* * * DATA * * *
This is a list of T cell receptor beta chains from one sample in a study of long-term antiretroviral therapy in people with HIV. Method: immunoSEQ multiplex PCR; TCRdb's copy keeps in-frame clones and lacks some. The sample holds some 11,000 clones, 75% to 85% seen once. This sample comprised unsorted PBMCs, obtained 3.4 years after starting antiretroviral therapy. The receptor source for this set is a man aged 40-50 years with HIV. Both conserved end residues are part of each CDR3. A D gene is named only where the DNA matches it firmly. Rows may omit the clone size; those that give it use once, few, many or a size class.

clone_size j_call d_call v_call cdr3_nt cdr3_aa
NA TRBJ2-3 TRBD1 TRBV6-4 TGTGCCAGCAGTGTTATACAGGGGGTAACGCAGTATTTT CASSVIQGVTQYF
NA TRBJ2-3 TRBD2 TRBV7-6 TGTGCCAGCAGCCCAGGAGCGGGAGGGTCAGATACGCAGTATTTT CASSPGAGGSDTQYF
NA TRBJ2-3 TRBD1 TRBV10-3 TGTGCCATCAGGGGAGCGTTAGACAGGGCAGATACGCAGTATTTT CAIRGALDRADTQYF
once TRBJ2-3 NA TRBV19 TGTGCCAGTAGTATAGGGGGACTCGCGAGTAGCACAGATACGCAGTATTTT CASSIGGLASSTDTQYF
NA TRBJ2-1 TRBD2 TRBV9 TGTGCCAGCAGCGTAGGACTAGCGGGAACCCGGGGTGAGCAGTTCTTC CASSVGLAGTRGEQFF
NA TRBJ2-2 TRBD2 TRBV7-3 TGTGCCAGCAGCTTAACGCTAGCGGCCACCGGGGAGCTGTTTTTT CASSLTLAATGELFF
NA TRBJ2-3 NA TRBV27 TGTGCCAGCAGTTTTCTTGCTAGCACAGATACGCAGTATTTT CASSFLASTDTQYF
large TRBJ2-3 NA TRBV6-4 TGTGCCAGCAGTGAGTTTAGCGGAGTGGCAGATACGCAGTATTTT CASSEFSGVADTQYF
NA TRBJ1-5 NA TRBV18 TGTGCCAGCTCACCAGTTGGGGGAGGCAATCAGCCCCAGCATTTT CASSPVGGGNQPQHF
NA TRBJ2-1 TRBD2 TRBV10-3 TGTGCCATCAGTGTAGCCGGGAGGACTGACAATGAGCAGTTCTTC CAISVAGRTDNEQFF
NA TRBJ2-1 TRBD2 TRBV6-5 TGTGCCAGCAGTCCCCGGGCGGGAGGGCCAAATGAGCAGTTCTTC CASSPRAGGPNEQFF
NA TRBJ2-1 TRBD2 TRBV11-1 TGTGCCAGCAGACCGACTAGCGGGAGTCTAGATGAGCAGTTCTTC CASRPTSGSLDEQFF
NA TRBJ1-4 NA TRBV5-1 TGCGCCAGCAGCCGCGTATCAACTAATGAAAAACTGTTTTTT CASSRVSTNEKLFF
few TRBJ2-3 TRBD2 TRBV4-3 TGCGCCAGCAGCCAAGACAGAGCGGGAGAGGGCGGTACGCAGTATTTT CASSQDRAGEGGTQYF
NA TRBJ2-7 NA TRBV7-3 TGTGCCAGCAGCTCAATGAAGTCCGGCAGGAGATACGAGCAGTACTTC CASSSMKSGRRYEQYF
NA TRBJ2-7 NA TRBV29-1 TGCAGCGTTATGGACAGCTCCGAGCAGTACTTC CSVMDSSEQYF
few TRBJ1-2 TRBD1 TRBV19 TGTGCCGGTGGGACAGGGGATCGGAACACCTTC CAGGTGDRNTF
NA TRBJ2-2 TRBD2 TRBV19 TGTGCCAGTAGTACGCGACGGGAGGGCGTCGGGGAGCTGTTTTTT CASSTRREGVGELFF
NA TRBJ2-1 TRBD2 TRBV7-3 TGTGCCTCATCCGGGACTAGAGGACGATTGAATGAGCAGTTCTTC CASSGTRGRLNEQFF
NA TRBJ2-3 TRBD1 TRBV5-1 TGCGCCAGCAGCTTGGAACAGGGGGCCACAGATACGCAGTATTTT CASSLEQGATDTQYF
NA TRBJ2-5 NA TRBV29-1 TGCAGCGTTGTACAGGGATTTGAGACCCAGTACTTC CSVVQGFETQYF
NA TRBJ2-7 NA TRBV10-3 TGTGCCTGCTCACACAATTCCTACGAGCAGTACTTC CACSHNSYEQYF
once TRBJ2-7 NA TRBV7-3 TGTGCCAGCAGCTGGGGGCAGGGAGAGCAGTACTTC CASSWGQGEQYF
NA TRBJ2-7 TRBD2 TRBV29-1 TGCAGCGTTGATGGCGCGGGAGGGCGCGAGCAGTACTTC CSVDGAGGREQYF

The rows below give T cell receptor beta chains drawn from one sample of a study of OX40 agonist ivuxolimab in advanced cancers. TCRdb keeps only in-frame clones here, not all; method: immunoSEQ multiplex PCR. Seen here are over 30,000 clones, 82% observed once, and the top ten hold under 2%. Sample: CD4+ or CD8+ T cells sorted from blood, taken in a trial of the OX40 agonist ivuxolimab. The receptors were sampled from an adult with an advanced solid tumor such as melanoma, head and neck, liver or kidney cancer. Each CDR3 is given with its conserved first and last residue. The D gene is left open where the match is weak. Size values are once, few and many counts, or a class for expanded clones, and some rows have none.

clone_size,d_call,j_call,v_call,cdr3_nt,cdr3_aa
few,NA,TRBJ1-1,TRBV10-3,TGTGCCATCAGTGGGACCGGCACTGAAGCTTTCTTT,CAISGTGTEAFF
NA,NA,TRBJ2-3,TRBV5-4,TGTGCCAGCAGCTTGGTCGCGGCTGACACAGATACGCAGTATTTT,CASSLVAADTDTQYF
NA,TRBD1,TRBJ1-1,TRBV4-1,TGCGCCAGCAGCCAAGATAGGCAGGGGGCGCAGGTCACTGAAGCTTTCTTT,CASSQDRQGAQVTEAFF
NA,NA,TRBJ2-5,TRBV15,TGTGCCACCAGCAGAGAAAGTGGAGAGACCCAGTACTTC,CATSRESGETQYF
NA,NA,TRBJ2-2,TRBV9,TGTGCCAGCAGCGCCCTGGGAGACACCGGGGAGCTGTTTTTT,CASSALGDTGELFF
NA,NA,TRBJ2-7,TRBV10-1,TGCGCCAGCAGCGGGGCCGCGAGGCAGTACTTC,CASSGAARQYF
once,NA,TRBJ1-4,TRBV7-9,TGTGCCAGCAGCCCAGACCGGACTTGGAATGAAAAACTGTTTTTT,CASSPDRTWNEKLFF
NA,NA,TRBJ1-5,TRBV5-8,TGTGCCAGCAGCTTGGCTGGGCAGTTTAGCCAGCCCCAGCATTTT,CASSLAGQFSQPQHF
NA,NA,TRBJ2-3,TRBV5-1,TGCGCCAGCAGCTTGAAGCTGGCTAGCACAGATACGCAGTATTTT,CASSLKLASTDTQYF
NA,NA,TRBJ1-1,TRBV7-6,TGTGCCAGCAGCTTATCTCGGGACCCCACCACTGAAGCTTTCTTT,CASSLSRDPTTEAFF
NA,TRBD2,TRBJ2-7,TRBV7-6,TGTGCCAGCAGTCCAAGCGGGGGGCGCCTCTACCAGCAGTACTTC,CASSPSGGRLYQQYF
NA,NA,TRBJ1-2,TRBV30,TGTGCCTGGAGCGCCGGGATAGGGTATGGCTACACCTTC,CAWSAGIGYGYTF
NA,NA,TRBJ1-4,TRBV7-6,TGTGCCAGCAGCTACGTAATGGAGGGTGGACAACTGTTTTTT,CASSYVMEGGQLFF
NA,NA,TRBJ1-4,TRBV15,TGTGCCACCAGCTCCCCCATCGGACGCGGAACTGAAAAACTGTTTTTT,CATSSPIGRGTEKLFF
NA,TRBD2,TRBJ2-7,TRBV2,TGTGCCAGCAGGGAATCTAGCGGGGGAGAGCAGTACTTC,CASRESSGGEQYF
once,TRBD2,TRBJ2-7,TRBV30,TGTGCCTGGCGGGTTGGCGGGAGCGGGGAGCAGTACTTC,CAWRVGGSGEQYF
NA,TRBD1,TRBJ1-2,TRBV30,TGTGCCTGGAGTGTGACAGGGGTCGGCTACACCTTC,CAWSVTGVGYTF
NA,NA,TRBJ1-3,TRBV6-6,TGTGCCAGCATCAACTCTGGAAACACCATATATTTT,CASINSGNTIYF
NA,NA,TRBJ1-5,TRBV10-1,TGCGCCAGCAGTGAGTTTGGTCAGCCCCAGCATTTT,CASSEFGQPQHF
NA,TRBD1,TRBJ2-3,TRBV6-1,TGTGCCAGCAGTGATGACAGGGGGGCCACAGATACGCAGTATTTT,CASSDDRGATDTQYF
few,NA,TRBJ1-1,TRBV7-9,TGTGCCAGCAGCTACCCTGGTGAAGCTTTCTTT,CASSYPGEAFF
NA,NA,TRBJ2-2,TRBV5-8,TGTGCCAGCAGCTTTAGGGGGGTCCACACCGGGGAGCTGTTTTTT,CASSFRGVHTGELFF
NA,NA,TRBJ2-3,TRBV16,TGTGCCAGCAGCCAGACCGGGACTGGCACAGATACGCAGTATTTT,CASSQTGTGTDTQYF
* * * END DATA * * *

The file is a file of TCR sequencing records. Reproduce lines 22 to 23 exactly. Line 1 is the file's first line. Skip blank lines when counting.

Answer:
NA TRBJ2-3 TRBD1 TRBV5-1 TGCGCCAGCAGCTTGGAACAGGGGGCCACAGATACGCAGTATTTT CASSLEQGATDTQYF
NA TRBJ2-5 NA TRBV29-1 TGCAGCGTTGTACAGGGATTTGAGACCCAGTACTTC CSVVQGFETQYF